Creating garden “rooms” is a great way to add an element of surprise to your garden, no matter what size it is. It’s also a great way to indulge in plants that might not work well together. If you keep them in separate rooms, they will all work fine.
What is a garden room?
Let’s start with what it is not. It is not decorating your patio with floral printed furniture and adding a couple of potted plants.
An inviting patio makes a nice transition from the house to the garden, but it is not necessarily a garden room.
Rooms, whether in homes or in gardens, are spaces separated by some type of wall. In the garden, this can be accomplished with hedges, trees and shrubs, vines, or fences and other structures.
The Sissinghurst garden was very influential in popularizing the concept of garden rooms. They used a geometric hedge to create formal garden rooms, but you could use this idea for a more casual impact. Instead of a clipped hedge, you could create your walls with a row of lilacs, tall grasses, or maybe runner beans trained on two trellises to create an entryway. The only real requirement is that your wall or walls block the immediate view of your room so that it is isolated from the rest of the garden.
The main idea behind garden rooms is to create both a sense of enclosure and discovery.
Why create garden rooms?
Aesthetically, garden rooms can make your landscape appear larger.
When the entire yard is open, your eyes will take in the whole space with one sweeping glance. When the view is obstructed, your perspective becomes more focused and you observe your garden in much smaller chunks.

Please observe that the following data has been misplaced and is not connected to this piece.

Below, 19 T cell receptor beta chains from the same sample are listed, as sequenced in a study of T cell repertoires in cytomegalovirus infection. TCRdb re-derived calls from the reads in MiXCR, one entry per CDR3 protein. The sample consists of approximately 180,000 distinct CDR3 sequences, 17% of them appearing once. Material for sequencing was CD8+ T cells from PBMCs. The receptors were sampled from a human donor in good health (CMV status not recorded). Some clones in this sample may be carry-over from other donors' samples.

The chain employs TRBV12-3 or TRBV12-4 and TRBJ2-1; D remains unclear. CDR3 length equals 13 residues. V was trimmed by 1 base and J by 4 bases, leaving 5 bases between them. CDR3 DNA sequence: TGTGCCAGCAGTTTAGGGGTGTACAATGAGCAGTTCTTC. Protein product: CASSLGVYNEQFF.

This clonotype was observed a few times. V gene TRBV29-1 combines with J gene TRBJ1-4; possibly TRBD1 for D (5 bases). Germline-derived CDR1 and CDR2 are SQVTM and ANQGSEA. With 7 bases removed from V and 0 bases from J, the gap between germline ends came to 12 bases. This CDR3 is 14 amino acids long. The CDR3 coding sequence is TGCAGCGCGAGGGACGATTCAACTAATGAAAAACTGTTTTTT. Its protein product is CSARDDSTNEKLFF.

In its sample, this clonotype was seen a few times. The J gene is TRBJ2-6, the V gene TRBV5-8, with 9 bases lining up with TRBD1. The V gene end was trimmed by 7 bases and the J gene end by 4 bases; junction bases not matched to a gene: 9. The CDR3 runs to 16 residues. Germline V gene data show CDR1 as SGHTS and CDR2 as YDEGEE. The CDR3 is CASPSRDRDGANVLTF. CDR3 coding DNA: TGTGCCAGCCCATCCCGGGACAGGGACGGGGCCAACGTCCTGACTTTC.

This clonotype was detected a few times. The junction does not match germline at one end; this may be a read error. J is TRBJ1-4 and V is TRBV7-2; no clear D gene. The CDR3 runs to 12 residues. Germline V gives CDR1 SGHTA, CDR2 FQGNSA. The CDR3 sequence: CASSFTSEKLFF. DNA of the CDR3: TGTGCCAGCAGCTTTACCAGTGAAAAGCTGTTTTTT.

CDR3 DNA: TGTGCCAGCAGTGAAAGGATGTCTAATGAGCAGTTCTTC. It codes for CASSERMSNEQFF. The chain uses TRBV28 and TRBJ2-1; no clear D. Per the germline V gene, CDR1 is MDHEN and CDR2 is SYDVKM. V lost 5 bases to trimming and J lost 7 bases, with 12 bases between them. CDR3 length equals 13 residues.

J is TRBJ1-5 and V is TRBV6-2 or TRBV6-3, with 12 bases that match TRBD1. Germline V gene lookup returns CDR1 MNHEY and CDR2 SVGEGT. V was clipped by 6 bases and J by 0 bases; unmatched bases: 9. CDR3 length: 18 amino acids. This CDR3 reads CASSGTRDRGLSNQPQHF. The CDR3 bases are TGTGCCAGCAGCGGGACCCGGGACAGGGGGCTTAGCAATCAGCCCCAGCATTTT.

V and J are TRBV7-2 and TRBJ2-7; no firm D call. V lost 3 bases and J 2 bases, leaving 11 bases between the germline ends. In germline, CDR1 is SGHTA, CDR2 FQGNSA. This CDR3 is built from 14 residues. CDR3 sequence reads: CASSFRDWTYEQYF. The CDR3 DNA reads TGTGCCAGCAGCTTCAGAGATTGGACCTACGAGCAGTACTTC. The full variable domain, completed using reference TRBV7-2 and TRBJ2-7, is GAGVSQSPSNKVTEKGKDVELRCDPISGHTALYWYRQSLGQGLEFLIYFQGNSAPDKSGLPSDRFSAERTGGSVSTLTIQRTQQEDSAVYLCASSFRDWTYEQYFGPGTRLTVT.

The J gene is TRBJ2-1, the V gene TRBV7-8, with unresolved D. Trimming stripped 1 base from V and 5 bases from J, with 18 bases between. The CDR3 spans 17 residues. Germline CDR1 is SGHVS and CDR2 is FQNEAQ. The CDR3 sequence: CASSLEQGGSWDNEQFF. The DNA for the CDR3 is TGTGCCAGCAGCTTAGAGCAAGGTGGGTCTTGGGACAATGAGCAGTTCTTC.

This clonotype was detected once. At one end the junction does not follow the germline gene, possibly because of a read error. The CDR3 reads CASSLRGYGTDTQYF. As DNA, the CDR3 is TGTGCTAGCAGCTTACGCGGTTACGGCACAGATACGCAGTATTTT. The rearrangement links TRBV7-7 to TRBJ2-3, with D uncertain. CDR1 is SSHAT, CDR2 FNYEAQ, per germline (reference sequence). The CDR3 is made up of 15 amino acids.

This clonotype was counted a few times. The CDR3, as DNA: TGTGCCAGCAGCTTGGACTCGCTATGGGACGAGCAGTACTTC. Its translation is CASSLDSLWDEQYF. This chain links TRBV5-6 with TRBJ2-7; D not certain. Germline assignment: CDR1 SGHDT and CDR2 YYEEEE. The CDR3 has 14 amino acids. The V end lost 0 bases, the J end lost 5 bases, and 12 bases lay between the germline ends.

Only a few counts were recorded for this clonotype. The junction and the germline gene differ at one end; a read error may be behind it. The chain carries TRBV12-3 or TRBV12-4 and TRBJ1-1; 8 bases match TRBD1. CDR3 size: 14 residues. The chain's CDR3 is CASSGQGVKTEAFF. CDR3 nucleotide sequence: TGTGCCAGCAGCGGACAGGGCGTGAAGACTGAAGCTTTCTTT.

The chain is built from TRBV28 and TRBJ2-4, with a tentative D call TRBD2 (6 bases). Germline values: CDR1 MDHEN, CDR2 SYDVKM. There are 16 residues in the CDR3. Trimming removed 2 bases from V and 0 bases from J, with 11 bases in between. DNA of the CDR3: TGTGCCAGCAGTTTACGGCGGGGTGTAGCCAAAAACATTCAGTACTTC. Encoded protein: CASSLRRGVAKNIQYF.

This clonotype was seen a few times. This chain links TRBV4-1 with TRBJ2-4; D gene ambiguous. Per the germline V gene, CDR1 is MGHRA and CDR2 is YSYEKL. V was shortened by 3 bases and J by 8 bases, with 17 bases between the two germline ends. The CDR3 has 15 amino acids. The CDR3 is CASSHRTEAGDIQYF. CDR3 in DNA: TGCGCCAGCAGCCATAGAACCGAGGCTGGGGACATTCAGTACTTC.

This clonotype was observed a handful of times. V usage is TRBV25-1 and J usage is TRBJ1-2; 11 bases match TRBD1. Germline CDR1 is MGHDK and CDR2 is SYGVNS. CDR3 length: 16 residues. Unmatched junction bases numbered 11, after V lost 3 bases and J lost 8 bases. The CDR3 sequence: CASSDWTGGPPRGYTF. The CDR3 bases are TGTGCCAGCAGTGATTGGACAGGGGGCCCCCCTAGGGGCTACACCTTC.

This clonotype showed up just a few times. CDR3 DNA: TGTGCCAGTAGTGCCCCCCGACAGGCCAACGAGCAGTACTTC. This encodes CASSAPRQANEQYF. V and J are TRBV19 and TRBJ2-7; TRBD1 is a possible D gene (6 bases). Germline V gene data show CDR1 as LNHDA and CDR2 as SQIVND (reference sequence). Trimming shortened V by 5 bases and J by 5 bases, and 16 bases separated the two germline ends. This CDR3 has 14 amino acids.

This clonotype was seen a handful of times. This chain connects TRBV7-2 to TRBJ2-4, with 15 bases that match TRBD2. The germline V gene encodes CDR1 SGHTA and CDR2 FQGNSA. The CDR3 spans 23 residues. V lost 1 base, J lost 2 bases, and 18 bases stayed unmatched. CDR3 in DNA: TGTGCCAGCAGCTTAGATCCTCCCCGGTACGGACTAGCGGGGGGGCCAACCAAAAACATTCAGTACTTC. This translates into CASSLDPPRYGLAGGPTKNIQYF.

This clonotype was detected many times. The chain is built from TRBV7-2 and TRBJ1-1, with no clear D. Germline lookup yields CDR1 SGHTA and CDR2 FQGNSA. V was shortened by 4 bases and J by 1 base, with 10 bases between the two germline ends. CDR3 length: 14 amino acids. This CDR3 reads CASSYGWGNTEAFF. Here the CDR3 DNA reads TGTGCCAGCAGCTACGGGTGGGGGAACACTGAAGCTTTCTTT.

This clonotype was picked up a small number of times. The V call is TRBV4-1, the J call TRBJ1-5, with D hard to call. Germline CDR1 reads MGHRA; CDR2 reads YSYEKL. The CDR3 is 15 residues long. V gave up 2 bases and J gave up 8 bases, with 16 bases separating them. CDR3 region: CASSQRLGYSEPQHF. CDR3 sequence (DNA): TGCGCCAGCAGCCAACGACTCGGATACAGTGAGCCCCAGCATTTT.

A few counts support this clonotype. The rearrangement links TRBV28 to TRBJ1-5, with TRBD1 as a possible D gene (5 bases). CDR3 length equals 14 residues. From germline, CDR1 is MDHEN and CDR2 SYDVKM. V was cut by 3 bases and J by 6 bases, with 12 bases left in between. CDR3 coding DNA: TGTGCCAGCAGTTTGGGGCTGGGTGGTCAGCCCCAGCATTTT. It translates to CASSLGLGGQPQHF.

It also allows gardeners to play with different color schemes or styles without creating chaos.
You can have a bright, hot, tropical space and a calming pastel cottage garden without having the plants compete with each other for attention. You can always unify the disparate sections by repeating hardscaping or a handful of plants.
Practically speaking, garden rooms can be used to create spaces for different functions, like a dining area, a play area, a place for contemplation, or an edible garden. One approach is to view your garden like a house. Design the layout of a kitchen, a living room, a family room, playroom, a place to rest, but don’t let that idea confine you. You can get away with a lot more fantasy outdoors.
How to Get Started
Decide what you want to do in the room. Whether it’s to experiment with color or a fort for young boys, begin creating your garden room with its intended purpose. Think about the paths you already take in your yard. You don’t want to obstruct the main entry, but you do want to divert the traveler so that they have to go around a corner to discover your room.
Consider the views from within the room and of the room. Will placing a wall there block a view from in the house, or create intrigue? Would placing the wall there block sunlight from getting into the room?
Once you have the intent and the site, you can begin to consider what type of plant or structure will create the walls. With the walls in place, the real fun starts. You get to “furnish” the room. The options are limitless. Some ideas to consider:
- Do you want hardscaping or a grass floor?
- Will there be any structures within the room, like a pergola or water feature?
- Do you need to provide electrical access, for lighting, pumps, or entertainment?
- Choose plants that engage all the senses, including sound, scent, sight, touch, and even taste.
Most importantly, make it a space you would want to discover and spend time in. You could start with a room for dining and entertaining that creates a passage from the house and opens into the larger garden, or an already enclosed space, like your vegetable garden, and add a table and other sensory elements to it.
Play with creating your first secluded space and you could easily find yourself expanding the idea further.